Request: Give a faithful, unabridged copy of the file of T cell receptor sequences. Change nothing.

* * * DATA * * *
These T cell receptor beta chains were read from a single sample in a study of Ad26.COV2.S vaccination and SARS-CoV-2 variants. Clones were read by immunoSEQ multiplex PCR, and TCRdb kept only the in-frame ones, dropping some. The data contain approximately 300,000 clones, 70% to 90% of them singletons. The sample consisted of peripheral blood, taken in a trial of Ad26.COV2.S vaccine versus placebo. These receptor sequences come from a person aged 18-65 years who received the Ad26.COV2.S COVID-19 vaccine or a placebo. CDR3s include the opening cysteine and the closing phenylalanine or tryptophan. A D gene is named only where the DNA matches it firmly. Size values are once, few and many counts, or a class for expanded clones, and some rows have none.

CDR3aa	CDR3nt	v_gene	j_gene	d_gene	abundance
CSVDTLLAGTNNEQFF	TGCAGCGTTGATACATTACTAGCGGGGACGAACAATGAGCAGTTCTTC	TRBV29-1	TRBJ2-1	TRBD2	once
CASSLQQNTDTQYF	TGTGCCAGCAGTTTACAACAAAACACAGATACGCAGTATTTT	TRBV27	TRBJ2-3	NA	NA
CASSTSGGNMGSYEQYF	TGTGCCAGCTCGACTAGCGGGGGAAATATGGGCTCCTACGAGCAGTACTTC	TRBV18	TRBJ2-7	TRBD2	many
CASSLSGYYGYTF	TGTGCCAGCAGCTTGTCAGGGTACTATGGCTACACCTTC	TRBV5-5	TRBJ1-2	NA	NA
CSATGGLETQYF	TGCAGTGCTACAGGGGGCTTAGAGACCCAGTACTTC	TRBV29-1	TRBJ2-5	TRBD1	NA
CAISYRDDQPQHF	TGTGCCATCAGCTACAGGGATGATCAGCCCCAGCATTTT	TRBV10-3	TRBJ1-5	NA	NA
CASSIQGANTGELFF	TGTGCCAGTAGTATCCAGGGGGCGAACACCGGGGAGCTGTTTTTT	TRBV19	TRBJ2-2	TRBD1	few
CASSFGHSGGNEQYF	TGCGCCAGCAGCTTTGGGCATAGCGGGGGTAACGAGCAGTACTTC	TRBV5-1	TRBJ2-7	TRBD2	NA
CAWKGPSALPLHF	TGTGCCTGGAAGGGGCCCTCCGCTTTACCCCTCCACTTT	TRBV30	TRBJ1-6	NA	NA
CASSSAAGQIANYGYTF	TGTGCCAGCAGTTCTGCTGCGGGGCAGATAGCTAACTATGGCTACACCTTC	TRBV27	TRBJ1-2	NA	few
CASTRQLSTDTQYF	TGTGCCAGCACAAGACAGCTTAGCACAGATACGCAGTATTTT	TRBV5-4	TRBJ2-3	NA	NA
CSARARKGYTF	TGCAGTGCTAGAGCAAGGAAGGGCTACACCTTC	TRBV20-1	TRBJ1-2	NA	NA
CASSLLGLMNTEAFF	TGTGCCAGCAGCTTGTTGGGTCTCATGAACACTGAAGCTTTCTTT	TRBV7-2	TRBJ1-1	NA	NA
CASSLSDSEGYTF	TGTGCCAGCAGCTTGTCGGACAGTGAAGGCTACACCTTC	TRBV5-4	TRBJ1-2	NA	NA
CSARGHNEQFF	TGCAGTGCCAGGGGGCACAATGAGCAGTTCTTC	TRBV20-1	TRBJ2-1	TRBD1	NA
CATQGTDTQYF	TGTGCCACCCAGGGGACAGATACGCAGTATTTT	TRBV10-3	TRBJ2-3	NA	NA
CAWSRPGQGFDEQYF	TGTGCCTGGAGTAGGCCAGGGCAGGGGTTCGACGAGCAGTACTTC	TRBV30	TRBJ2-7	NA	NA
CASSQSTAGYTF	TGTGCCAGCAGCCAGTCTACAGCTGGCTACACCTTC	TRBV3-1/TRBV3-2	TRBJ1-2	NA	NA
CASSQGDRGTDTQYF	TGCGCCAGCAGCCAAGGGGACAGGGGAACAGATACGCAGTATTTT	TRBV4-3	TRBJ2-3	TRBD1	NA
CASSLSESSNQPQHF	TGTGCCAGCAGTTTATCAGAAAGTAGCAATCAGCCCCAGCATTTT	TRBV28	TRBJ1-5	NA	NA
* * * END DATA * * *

These T cell receptor beta chains were read from a single sample in a study of Ad26.COV2.S vaccination and SARS-CoV-2 variants. Clones were read by immunoSEQ multiplex PCR, and TCRdb kept only the in-frame ones, dropping some. The data contain approximately 300,000 clones, 70% to 90% of them singletons. The sample consisted of peripheral blood, taken in a trial of Ad26.COV2.S vaccine versus placebo. These receptor sequences come from a person aged 18-65 years who received the Ad26.COV2.S COVID-19 vaccine or a placebo. CDR3s include the opening cysteine and the closing phenylalanine or tryptophan. A D gene is named only where the DNA matches it firmly. Size values are once, few and many counts, or a class for expanded clones, and some rows have none.

CDR3aa	CDR3nt	v_gene	j_gene	d_gene	abundance
CSVDTLLAGTNNEQFF	TGCAGCGTTGATACATTACTAGCGGGGACGAACAATGAGCAGTTCTTC	TRBV29-1	TRBJ2-1	TRBD2	once
CASSLQQNTDTQYF	TGTGCCAGCAGTTTACAACAAAACACAGATACGCAGTATTTT	TRBV27	TRBJ2-3	NA	NA
CASSTSGGNMGSYEQYF	TGTGCCAGCTCGACTAGCGGGGGAAATATGGGCTCCTACGAGCAGTACTTC	TRBV18	TRBJ2-7	TRBD2	many
CASSLSGYYGYTF	TGTGCCAGCAGCTTGTCAGGGTACTATGGCTACACCTTC	TRBV5-5	TRBJ1-2	NA	NA
CSATGGLETQYF	TGCAGTGCTACAGGGGGCTTAGAGACCCAGTACTTC	TRBV29-1	TRBJ2-5	TRBD1	NA
CAISYRDDQPQHF	TGTGCCATCAGCTACAGGGATGATCAGCCCCAGCATTTT	TRBV10-3	TRBJ1-5	NA	NA
CASSIQGANTGELFF	TGTGCCAGTAGTATCCAGGGGGCGAACACCGGGGAGCTGTTTTTT	TRBV19	TRBJ2-2	TRBD1	few
CASSFGHSGGNEQYF	TGCGCCAGCAGCTTTGGGCATAGCGGGGGTAACGAGCAGTACTTC	TRBV5-1	TRBJ2-7	TRBD2	NA
CAWKGPSALPLHF	TGTGCCTGGAAGGGGCCCTCCGCTTTACCCCTCCACTTT	TRBV30	TRBJ1-6	NA	NA
CASSSAAGQIANYGYTF	TGTGCCAGCAGTTCTGCTGCGGGGCAGATAGCTAACTATGGCTACACCTTC	TRBV27	TRBJ1-2	NA	few
CASTRQLSTDTQYF	TGTGCCAGCACAAGACAGCTTAGCACAGATACGCAGTATTTT	TRBV5-4	TRBJ2-3	NA	NA
CSARARKGYTF	TGCAGTGCTAGAGCAAGGAAGGGCTACACCTTC	TRBV20-1	TRBJ1-2	NA	NA
CASSLLGLMNTEAFF	TGTGCCAGCAGCTTGTTGGGTCTCATGAACACTGAAGCTTTCTTT	TRBV7-2	TRBJ1-1	NA	NA
CASSLSDSEGYTF	TGTGCCAGCAGCTTGTCGGACAGTGAAGGCTACACCTTC	TRBV5-4	TRBJ1-2	NA	NA
CSARGHNEQFF	TGCAGTGCCAGGGGGCACAATGAGCAGTTCTTC	TRBV20-1	TRBJ2-1	TRBD1	NA
CATQGTDTQYF	TGTGCCACCCAGGGGACAGATACGCAGTATTTT	TRBV10-3	TRBJ2-3	NA	NA
CAWSRPGQGFDEQYF	TGTGCCTGGAGTAGGCCAGGGCAGGGGTTCGACGAGCAGTACTTC	TRBV30	TRBJ2-7	NA	NA
CASSQSTAGYTF	TGTGCCAGCAGCCAGTCTACAGCTGGCTACACCTTC	TRBV3-1/TRBV3-2	TRBJ1-2	NA	NA
CASSQGDRGTDTQYF	TGCGCCAGCAGCCAAGGGGACAGGGGAACAGATACGCAGTATTTT	TRBV4-3	TRBJ2-3	TRBD1	NA
CASSLSESSNQPQHF	TGTGCCAGCAGTTTATCAGAAAGTAGCAATCAGCCCCAGCATTTT	TRBV28	TRBJ1-5	NA	NA